Botanical Name: Punica granatum 'Nana'
Give dwarf pomegranate tree a sunny window -- and you'll enjoy this petite charmer year-round. This is a compact cultivar that is easy to grow as a house plant.
An evergreen tree, you can expect pomegranates' woody branches to be covered with 1-inch (2.5 cm) leaves year-round.
And in summer, you'll enjoy the orange-red, tubular flowers followed by small fruits. Pomegranates may take several months to ripen, so don't give up on it. Yes, they're edible -- but small. They're also less sweet than those from the full-size pomegranate tree. Consider your dwarf plant purely decorative.
You can buy dwarf pomegranate plants at some garden centers and online in spring and summer. Look for the Punica granatum 'Nana' name to be sure you're getting this dwarf cultivar.
Shed some light. Plants that don't bloom aren't getting enough light. Put your tree where it will get bright light with some direct sunlight every day. Moving it outdoors for the summer is ideal. Just be sure to bring it back before the temperature drops to 50° at night.
Got blooms, but no fruit? Some types of pomegranate trees are self-pollinating, but not all. Fruit trees grown outdoors are pollinated from the wind or insects that carry the pollen from flower to flower. If you've kept your plant indoors, it needs some help from you. Don't worry -- it's easy to do. How to pollinate your pomegranate: Use a small, clean paintbrush to dab the stamens in the center of the flowers, moving from flower to flower to spread the pollen around.
Prune your plant. Pruning pomegranate trees will keep them shapely -- and compact. You'll also encourage more flower buds to form. Prune in spring, removing old wood and long side branches. Once you get in the habit of yearly pruning, it's hardly any work at all.
Repot in spring. Repot only when the roots have filled the pot. Move to a pot only 1 size larger. Use a pot with a drainage hole to prevent overwatering, which can cause root rot.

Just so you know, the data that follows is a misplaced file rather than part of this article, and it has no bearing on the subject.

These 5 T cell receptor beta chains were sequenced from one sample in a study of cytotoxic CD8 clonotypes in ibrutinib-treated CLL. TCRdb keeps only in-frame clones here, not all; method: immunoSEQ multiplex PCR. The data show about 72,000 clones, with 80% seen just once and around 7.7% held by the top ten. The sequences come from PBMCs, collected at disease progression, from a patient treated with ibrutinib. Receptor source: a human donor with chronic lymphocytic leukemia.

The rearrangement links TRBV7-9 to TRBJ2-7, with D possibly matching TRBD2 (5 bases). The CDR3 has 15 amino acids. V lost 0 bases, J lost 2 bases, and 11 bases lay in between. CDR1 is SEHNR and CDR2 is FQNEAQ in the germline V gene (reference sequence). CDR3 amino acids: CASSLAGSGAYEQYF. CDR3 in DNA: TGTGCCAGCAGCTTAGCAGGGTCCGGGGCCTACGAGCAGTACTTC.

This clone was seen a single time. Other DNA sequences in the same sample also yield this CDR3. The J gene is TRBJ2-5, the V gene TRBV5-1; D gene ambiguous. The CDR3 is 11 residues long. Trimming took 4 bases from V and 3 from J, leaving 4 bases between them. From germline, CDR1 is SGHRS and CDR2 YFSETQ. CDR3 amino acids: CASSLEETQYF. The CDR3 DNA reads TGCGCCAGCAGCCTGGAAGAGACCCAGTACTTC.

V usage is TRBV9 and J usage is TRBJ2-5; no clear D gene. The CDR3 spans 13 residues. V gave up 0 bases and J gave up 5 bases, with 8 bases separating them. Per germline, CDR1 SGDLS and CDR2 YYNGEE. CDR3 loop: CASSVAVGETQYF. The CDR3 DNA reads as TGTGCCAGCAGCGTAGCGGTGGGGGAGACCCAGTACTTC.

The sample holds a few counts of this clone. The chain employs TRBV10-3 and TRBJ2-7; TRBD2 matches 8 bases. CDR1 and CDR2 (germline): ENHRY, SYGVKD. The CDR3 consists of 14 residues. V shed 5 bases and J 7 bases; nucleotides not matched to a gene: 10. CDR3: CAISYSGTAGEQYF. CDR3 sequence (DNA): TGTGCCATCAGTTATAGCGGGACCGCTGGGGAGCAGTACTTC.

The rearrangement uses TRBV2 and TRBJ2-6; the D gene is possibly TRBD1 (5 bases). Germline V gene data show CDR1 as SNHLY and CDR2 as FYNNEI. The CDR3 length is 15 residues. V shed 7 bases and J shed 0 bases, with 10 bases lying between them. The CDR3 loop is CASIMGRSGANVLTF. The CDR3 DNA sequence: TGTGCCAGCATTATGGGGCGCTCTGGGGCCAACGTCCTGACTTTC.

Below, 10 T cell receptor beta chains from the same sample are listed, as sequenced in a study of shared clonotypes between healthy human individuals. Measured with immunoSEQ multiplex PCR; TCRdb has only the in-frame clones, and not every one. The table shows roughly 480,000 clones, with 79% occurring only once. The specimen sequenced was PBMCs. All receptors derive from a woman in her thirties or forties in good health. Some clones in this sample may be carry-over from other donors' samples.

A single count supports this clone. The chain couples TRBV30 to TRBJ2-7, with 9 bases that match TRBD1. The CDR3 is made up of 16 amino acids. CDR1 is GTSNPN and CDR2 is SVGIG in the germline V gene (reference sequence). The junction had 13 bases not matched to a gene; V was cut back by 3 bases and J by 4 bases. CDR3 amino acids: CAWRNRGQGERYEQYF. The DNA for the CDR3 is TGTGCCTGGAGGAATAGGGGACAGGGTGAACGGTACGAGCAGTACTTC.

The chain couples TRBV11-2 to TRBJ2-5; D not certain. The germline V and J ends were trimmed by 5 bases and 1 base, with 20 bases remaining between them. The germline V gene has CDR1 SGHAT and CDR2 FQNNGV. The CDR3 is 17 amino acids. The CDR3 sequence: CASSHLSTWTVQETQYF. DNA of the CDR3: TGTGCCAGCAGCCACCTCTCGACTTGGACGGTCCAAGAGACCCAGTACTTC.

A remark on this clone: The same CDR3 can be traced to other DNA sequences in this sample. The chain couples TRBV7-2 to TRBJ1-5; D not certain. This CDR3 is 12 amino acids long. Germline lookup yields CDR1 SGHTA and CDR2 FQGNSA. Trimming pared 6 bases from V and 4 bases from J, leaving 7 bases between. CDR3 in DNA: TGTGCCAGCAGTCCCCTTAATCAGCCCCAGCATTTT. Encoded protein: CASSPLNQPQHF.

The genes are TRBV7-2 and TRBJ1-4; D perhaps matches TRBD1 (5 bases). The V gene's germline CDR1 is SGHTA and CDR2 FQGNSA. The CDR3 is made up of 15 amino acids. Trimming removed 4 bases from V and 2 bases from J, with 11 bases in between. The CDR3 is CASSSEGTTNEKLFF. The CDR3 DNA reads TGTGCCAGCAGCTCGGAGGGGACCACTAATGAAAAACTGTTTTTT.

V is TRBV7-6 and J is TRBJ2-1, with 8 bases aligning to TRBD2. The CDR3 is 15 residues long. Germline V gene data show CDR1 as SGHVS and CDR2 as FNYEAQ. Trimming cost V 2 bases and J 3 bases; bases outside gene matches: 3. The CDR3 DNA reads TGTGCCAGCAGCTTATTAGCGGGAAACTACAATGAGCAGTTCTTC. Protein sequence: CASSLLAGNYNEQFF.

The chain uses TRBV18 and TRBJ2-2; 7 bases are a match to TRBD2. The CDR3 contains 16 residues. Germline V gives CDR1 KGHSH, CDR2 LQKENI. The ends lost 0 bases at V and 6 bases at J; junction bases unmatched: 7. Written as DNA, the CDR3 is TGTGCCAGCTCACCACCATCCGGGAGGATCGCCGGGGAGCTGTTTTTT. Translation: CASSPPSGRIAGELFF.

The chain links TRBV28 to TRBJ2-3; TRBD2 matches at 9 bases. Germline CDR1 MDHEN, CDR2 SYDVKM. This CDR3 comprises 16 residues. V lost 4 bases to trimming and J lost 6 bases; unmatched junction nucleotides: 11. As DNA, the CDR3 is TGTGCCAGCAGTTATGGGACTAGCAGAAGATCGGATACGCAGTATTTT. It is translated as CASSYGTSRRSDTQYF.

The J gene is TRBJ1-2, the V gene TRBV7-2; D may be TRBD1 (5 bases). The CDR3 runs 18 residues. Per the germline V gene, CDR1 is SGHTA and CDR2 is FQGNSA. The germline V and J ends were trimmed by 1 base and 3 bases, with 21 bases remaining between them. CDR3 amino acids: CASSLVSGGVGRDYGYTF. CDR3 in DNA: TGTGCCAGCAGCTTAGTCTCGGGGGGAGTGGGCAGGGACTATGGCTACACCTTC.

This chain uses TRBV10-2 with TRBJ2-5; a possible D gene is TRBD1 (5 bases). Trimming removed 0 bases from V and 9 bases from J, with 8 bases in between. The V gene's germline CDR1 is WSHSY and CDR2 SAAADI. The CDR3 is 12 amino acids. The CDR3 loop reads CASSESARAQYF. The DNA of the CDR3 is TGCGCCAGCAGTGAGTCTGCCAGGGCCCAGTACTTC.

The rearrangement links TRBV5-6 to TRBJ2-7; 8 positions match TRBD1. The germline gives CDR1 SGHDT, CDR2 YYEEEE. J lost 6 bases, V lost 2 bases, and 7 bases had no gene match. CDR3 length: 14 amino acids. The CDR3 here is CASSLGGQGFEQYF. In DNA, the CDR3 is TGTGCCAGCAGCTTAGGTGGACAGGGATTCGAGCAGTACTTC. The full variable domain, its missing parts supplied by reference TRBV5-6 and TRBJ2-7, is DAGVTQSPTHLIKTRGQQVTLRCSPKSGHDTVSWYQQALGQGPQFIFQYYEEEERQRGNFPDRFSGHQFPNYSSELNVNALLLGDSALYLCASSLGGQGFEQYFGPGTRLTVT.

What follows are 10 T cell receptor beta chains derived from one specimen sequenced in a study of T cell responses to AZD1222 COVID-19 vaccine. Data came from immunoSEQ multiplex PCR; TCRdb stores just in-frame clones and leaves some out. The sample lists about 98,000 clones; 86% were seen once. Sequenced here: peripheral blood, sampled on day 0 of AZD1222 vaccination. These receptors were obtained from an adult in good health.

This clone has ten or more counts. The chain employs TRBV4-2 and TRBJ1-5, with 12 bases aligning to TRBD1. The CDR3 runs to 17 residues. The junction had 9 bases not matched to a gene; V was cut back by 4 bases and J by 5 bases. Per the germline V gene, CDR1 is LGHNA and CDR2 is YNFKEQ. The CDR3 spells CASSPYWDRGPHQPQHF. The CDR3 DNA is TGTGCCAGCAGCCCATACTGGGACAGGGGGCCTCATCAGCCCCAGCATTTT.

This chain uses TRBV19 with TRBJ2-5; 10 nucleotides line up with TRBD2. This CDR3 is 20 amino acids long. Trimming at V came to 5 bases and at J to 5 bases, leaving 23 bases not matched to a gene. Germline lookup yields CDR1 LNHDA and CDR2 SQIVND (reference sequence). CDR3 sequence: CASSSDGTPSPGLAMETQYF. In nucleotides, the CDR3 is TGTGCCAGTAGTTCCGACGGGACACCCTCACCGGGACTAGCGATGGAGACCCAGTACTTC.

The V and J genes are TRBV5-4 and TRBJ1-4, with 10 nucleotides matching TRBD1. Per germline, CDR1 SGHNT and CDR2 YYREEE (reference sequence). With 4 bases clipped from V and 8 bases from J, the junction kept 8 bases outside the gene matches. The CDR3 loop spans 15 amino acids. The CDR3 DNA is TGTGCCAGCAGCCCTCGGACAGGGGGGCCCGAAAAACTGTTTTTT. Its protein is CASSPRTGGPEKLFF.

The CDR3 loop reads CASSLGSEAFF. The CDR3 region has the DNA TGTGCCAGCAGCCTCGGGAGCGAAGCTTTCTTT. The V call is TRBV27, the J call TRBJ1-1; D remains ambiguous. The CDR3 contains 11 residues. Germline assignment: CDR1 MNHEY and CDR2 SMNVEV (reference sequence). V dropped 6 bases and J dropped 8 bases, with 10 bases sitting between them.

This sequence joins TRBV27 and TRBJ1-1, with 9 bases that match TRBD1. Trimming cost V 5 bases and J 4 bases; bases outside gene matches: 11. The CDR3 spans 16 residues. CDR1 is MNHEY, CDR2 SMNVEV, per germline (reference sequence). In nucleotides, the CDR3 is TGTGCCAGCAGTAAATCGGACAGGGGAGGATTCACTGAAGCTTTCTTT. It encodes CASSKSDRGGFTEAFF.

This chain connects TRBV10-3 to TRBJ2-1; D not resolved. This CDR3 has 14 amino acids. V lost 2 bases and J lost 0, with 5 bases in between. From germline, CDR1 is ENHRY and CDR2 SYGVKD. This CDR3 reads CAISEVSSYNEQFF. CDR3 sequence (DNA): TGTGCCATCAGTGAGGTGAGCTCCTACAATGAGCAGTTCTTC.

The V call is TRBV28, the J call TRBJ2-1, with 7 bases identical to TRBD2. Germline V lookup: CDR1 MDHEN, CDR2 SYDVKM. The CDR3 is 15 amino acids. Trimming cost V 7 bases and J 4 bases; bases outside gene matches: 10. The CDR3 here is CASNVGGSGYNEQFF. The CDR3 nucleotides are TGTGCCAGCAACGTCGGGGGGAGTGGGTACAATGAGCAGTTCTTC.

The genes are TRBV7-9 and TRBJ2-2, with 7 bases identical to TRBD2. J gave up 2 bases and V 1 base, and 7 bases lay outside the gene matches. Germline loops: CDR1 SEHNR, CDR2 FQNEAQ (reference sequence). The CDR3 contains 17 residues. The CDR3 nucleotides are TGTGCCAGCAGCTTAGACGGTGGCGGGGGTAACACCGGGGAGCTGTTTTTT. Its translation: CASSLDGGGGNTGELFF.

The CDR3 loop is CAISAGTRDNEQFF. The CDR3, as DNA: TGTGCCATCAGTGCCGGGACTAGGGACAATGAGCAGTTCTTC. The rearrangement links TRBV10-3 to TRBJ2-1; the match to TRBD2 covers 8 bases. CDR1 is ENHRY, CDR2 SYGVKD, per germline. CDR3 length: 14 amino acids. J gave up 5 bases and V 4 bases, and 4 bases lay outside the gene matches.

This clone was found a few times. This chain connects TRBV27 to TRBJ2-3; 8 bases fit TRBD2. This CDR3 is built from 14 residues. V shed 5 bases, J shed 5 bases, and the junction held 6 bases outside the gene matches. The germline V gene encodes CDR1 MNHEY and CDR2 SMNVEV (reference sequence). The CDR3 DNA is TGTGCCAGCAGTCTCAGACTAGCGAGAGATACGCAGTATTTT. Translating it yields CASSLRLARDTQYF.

Something bugging your plants? Check your house plants regularly for aphids. They tend to hang out on flower buds and stems. If you find an infestation, treat your plant right away because these little pests can harm your plants.
Height: Up to 3 ft (90 cm). Pomegranate bonsai trees are kept shorter.
Light: Bright light to full sun
Water: Keep potting medium evenly moist, but not soggy which can lead to root rot. Fruit trees are thirsty during the growing season and need ample water, so check it often.
Humidity: Average room (around 40-50% relative humidity). Indoor humidity levels can drop drastically in a heated home in winter. If indoor air is dry, you can increase humidity for your houseplants.
Temperature: Normal room temperatures 65-75°F/18-24°C. Dwarf pomegranate will tolerate a minimum of 50°F/10°C in the winter.
Soil: Good-quality, all-purpose potting mix. Do not use garden soil because it will become too compact in a container.
Fertilizer: Feed every 2 weeks spring through fall with a water-soluble fertilizer specially made for fruit trees.
Propagation: Take 3-4 in (7.5-10 cm) stem tip cuttings in spring. Sow seeds in spring. Soak seeds overnight in warm water before sowing in seed starting mix. Keep seeds warm and barely moist. Seeds will germinate in about 3-4 weeks.